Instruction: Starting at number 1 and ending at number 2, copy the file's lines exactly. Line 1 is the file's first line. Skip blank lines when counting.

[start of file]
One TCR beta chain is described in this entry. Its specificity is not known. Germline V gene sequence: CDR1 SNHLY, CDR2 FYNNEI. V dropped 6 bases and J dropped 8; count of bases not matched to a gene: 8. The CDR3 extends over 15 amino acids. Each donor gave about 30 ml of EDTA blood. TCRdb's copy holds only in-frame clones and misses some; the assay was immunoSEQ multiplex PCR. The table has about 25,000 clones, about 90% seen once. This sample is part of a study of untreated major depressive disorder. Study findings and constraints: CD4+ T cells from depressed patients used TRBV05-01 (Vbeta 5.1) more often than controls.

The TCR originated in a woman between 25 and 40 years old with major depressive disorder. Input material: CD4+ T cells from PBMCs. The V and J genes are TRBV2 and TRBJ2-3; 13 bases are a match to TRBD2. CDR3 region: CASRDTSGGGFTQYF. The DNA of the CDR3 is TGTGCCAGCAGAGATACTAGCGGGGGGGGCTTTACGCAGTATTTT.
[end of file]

One TCR beta chain is described in this entry. Its specificity is not known. Germline V gene sequence: CDR1 SNHLY, CDR2 FYNNEI. V dropped 6 bases and J dropped 8; count of bases not matched to a gene: 8. The CDR3 extends over 15 amino acids. Each donor gave about 30 ml of EDTA blood. TCRdb's copy holds only in-frame clones and misses some; the assay was immunoSEQ multiplex PCR. The table has about 25,000 clones, about 90% seen once. This sample is part of a study of untreated major depressive disorder. Study findings and constraints: CD4+ T cells from depressed patients used TRBV05-01 (Vbeta 5.1) more often than controls.

The TCR originated in a woman between 25 and 40 years old with major depressive disorder. Input material: CD4+ T cells from PBMCs. The V and J genes are TRBV2 and TRBJ2-3; 13 bases are a match to TRBD2. CDR3 region: CASRDTSGGGFTQYF. The DNA of the CDR3 is TGTGCCAGCAGAGATACTAGCGGGGGGGGCTTTACGCAGTATTTT.